Adler, Jacob

   The dominant actor of the New York-based Yiddish theatre during its heyday, Jacob Adler endeavored to elevate the quality of acting and the dramatic literature performed by Yiddish-speaking companies. As a young man, the Russian-born Adler joined a small theatrical troupe in Riga, Latvia. During the pogroms, Adler left for London, where he lived for a time in the mid-1880s before moving to the United States. He first attempted to establish a Yiddish company in Chicago, but it failed. After a frustrating two years in New York City, Adler returned to London and was well received, but he remained there for only two years before returning to New York billed as "Greater Than Salvini."
   Adler's first American appearances, in The Beggar of Odessa and Under the Protection of Sir Moses Montefiore, flopped, but The Russian Soldier, followed by La Juive, firmly established his popularity. Adler toured with Boris Thomashefsky for a time, but personal matters and divergent tastes ended the partnership. Adler particularly rejected the operettas and other lighthearted fare that Thomashefsky typically presented as part of his repertory, instead setting about to raise tastes and audience expectations. Adler commissioned playwright Jacob Gordin to write The Yiddish King Lear (1892), a free adaptation of Shakespeare, and it was a major success frequently revived by Adler. Gordin also wrote The Wild Man, another triumph. Adler's production of a Yiddish translation of The Merchant of Venice in 1901 was the pinnacle of his achievement as an actor. It was staged on Broadway (in 1903 and 1905) with the convention that all of the actors spoke English except Adler, who spoke Yiddish in the role of Shylock. In 1909, Gordin wrote Elisha ben Avuya for Adler, and although it failed in its initial production, it ultimately evolved into another Adler staple, as did Leo Tolstoy's The Living Corpse.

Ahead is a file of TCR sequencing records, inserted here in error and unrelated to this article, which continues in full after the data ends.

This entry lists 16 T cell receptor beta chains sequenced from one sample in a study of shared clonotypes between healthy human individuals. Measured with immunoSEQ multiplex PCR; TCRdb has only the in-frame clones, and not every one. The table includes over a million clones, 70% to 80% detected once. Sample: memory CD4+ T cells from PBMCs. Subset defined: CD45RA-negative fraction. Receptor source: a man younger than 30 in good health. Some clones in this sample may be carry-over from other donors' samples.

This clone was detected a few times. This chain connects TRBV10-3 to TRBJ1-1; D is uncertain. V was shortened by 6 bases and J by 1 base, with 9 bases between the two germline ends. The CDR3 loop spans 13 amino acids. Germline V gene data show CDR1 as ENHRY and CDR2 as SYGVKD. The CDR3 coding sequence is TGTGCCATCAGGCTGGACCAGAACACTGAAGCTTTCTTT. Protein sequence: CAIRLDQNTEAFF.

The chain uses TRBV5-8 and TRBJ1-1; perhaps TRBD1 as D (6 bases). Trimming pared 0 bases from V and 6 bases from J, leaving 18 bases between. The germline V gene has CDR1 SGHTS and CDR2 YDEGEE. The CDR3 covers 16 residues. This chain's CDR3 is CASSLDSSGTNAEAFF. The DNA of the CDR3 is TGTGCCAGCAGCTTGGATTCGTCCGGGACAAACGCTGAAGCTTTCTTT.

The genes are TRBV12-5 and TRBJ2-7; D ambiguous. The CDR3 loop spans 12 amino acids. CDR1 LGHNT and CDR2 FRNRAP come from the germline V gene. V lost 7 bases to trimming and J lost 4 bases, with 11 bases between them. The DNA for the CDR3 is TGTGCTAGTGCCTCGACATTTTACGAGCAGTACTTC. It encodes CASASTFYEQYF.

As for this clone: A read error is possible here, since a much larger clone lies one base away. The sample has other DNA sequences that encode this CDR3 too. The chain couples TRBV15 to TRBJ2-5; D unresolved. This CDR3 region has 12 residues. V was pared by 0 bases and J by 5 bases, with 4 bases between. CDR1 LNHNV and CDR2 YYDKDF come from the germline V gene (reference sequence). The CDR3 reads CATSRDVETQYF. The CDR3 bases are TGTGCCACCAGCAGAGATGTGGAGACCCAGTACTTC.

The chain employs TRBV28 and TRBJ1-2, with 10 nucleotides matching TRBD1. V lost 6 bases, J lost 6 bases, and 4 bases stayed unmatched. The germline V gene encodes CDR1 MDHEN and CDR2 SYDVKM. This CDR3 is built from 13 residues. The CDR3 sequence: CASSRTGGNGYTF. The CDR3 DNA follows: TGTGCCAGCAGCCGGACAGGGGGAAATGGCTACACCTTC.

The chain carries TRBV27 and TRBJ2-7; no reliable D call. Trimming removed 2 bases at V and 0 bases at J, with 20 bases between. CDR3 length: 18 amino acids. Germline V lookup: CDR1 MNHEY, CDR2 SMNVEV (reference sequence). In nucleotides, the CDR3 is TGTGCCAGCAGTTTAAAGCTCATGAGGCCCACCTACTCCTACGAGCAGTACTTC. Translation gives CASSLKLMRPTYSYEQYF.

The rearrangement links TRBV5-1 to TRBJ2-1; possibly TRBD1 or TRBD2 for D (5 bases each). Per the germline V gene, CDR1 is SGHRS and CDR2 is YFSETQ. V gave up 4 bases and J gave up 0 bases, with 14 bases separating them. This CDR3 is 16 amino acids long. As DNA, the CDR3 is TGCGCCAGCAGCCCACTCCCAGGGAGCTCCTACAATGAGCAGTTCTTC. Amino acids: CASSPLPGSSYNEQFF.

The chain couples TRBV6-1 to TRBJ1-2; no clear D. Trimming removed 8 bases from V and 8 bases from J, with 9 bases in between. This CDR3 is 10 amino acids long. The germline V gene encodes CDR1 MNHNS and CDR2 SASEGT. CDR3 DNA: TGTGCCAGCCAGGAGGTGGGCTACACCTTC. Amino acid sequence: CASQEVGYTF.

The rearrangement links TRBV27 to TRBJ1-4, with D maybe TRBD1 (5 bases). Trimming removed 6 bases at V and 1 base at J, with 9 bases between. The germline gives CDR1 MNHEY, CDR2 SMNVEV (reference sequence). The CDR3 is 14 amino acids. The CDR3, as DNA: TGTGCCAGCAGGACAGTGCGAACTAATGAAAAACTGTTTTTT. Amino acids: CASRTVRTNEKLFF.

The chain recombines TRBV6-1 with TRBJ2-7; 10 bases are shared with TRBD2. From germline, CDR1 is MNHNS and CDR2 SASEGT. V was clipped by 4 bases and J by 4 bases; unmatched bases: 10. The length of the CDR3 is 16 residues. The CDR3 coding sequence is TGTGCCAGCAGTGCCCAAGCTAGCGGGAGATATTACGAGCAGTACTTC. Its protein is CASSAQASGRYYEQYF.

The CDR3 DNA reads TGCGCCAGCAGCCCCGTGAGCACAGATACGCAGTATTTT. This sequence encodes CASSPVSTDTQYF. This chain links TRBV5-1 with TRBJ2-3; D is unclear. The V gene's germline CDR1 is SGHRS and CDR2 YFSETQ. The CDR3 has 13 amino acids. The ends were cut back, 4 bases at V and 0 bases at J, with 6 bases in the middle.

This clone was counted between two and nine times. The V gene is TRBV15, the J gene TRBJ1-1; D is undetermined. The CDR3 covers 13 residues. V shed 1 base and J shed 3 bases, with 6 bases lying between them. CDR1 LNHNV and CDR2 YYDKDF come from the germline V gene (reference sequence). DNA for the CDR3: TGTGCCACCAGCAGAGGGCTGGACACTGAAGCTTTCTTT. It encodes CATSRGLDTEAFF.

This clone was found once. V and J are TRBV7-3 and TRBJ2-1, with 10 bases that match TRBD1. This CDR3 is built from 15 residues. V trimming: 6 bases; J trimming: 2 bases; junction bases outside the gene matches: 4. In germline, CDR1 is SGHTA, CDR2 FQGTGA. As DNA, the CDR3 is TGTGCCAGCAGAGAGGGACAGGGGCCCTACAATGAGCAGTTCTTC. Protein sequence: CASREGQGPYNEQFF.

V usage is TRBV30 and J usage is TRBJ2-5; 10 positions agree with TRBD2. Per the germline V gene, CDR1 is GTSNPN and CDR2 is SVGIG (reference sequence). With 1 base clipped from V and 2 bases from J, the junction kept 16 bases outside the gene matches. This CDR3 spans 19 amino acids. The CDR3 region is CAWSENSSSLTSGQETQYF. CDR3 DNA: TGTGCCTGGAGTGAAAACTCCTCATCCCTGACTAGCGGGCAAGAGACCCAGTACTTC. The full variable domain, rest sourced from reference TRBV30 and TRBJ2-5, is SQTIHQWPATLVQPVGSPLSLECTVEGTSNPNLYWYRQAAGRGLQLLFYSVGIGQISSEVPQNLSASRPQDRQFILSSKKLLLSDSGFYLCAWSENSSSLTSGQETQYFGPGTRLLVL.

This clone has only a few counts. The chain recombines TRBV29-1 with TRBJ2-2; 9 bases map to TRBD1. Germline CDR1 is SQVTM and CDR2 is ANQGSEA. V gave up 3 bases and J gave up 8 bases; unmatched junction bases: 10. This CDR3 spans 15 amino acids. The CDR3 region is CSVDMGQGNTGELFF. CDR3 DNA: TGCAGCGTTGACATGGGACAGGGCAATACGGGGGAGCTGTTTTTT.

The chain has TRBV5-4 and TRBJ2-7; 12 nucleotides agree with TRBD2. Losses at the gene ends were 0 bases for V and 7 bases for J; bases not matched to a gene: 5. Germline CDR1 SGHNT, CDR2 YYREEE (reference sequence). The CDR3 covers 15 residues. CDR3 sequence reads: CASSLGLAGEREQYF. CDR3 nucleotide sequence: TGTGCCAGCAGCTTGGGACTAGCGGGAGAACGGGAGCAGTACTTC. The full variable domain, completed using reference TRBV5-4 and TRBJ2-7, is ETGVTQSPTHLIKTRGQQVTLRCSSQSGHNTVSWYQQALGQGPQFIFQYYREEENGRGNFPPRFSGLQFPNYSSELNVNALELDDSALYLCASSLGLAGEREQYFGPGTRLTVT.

Following Adler's marriage to Dina Stettin (mother of their daughter Celia Adler), he indulged in several scandalous love affairs before marrying Sara Levitzka (1860-1953), mother of his other seven children, including actors Luther Adler and Stella Adler. Worshipped by Jewish audiences, Adler suffered a stroke in 1920 that ended his acting career, bringing an irreparable loss to the Yiddish stage.

The Historical Dictionary of the American Theater. .

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